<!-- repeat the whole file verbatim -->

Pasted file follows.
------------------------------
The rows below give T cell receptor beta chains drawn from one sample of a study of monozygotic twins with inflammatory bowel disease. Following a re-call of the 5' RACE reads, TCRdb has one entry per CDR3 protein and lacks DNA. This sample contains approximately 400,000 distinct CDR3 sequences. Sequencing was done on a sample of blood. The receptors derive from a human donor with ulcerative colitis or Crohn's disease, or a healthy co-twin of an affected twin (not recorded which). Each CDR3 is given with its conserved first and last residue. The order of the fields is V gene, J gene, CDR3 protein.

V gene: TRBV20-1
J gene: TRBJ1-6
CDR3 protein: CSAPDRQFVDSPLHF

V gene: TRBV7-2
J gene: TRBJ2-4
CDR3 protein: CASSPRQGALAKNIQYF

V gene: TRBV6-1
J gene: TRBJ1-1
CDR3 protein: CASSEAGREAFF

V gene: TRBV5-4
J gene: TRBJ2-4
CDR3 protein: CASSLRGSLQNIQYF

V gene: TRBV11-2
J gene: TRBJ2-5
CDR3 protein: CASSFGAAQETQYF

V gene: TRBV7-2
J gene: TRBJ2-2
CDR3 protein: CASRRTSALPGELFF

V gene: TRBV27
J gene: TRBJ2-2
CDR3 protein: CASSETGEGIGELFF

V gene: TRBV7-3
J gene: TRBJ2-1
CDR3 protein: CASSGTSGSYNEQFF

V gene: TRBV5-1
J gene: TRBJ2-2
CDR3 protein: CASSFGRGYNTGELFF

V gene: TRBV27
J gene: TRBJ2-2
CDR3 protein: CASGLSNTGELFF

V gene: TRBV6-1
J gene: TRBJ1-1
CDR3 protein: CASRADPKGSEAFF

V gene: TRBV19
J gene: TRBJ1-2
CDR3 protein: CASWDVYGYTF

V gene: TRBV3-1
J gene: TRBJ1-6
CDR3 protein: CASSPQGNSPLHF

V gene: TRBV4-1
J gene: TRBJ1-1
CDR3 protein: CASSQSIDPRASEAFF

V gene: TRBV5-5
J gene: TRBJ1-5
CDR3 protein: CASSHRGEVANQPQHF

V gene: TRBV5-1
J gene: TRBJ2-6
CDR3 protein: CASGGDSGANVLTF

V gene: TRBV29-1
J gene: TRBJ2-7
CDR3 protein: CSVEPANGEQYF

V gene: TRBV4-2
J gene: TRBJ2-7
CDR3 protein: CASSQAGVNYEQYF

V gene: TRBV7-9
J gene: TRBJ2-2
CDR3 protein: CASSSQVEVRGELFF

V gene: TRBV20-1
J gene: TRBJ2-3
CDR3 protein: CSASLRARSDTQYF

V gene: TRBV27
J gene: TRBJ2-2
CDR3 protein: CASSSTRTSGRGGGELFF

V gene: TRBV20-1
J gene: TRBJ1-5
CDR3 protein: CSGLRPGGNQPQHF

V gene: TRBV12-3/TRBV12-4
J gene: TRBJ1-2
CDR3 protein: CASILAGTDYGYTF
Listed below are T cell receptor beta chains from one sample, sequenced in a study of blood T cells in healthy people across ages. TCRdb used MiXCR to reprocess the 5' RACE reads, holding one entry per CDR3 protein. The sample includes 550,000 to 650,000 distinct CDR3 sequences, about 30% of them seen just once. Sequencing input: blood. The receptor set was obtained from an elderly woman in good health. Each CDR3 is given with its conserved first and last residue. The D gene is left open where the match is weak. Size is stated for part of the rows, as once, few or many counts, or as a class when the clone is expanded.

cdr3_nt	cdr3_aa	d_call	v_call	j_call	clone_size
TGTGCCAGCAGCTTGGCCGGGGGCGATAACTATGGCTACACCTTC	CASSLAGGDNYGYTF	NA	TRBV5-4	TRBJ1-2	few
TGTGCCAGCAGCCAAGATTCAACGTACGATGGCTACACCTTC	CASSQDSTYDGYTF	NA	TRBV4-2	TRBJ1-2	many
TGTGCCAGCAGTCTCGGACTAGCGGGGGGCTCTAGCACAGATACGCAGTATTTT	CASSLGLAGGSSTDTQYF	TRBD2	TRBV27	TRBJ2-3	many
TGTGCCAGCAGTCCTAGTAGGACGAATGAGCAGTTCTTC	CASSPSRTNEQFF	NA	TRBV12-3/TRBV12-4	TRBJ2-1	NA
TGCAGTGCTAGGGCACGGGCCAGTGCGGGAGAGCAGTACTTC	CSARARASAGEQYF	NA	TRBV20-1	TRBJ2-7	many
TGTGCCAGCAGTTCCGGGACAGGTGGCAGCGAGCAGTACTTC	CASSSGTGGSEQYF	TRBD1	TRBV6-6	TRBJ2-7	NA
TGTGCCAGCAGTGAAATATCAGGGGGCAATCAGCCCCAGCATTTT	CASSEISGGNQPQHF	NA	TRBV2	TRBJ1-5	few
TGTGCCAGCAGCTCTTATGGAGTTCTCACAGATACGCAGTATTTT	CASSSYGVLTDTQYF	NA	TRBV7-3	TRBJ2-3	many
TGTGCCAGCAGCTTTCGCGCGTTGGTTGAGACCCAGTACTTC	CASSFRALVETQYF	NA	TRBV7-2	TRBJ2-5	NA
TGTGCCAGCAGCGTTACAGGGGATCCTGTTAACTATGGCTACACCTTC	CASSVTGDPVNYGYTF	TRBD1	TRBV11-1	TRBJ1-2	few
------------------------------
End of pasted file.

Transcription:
The rows below give T cell receptor beta chains drawn from one sample of a study of monozygotic twins with inflammatory bowel disease. Following a re-call of the 5' RACE reads, TCRdb has one entry per CDR3 protein and lacks DNA. This sample contains approximately 400,000 distinct CDR3 sequences. Sequencing was done on a sample of blood. The receptors derive from a human donor with ulcerative colitis or Crohn's disease, or a healthy co-twin of an affected twin (not recorded which). Each CDR3 is given with its conserved first and last residue. The order of the fields is V gene, J gene, CDR3 protein.

V gene: TRBV20-1
J gene: TRBJ1-6
CDR3 protein: CSAPDRQFVDSPLHF

V gene: TRBV7-2
J gene: TRBJ2-4
CDR3 protein: CASSPRQGALAKNIQYF

V gene: TRBV6-1
J gene: TRBJ1-1
CDR3 protein: CASSEAGREAFF

V gene: TRBV5-4
J gene: TRBJ2-4
CDR3 protein: CASSLRGSLQNIQYF

V gene: TRBV11-2
J gene: TRBJ2-5
CDR3 protein: CASSFGAAQETQYF

V gene: TRBV7-2
J gene: TRBJ2-2
CDR3 protein: CASRRTSALPGELFF

V gene: TRBV27
J gene: TRBJ2-2
CDR3 protein: CASSETGEGIGELFF

V gene: TRBV7-3
J gene: TRBJ2-1
CDR3 protein: CASSGTSGSYNEQFF

V gene: TRBV5-1
J gene: TRBJ2-2
CDR3 protein: CASSFGRGYNTGELFF

V gene: TRBV27
J gene: TRBJ2-2
CDR3 protein: CASGLSNTGELFF

V gene: TRBV6-1
J gene: TRBJ1-1
CDR3 protein: CASRADPKGSEAFF

V gene: TRBV19
J gene: TRBJ1-2
CDR3 protein: CASWDVYGYTF

V gene: TRBV3-1
J gene: TRBJ1-6
CDR3 protein: CASSPQGNSPLHF

V gene: TRBV4-1
J gene: TRBJ1-1
CDR3 protein: CASSQSIDPRASEAFF

V gene: TRBV5-5
J gene: TRBJ1-5
CDR3 protein: CASSHRGEVANQPQHF

V gene: TRBV5-1
J gene: TRBJ2-6
CDR3 protein: CASGGDSGANVLTF

V gene: TRBV29-1
J gene: TRBJ2-7
CDR3 protein: CSVEPANGEQYF

V gene: TRBV4-2
J gene: TRBJ2-7
CDR3 protein: CASSQAGVNYEQYF

V gene: TRBV7-9
J gene: TRBJ2-2
CDR3 protein: CASSSQVEVRGELFF

V gene: TRBV20-1
J gene: TRBJ2-3
CDR3 protein: CSASLRARSDTQYF

V gene: TRBV27
J gene: TRBJ2-2
CDR3 protein: CASSSTRTSGRGGGELFF

V gene: TRBV20-1
J gene: TRBJ1-5
CDR3 protein: CSGLRPGGNQPQHF

V gene: TRBV12-3/TRBV12-4
J gene: TRBJ1-2
CDR3 protein: CASILAGTDYGYTF
Listed below are T cell receptor beta chains from one sample, sequenced in a study of blood T cells in healthy people across ages. TCRdb used MiXCR to reprocess the 5' RACE reads, holding one entry per CDR3 protein. The sample includes 550,000 to 650,000 distinct CDR3 sequences, about 30% of them seen just once. Sequencing input: blood. The receptor set was obtained from an elderly woman in good health. Each CDR3 is given with its conserved first and last residue. The D gene is left open where the match is weak. Size is stated for part of the rows, as once, few or many counts, or as a class when the clone is expanded.

cdr3_nt	cdr3_aa	d_call	v_call	j_call	clone_size
TGTGCCAGCAGCTTGGCCGGGGGCGATAACTATGGCTACACCTTC	CASSLAGGDNYGYTF	NA	TRBV5-4	TRBJ1-2	few
TGTGCCAGCAGCCAAGATTCAACGTACGATGGCTACACCTTC	CASSQDSTYDGYTF	NA	TRBV4-2	TRBJ1-2	many
TGTGCCAGCAGTCTCGGACTAGCGGGGGGCTCTAGCACAGATACGCAGTATTTT	CASSLGLAGGSSTDTQYF	TRBD2	TRBV27	TRBJ2-3	many
TGTGCCAGCAGTCCTAGTAGGACGAATGAGCAGTTCTTC	CASSPSRTNEQFF	NA	TRBV12-3/TRBV12-4	TRBJ2-1	NA
TGCAGTGCTAGGGCACGGGCCAGTGCGGGAGAGCAGTACTTC	CSARARASAGEQYF	NA	TRBV20-1	TRBJ2-7	many
TGTGCCAGCAGTTCCGGGACAGGTGGCAGCGAGCAGTACTTC	CASSSGTGGSEQYF	TRBD1	TRBV6-6	TRBJ2-7	NA
TGTGCCAGCAGTGAAATATCAGGGGGCAATCAGCCCCAGCATTTT	CASSEISGGNQPQHF	NA	TRBV2	TRBJ1-5	few
TGTGCCAGCAGCTCTTATGGAGTTCTCACAGATACGCAGTATTTT	CASSSYGVLTDTQYF	NA	TRBV7-3	TRBJ2-3	many
TGTGCCAGCAGCTTTCGCGCGTTGGTTGAGACCCAGTACTTC	CASSFRALVETQYF	NA	TRBV7-2	TRBJ2-5	NA
TGTGCCAGCAGCGTTACAGGGGATCCTGTTAACTATGGCTACACCTTC	CASSVTGDPVNYGYTF	TRBD1	TRBV11-1	TRBJ1-2	few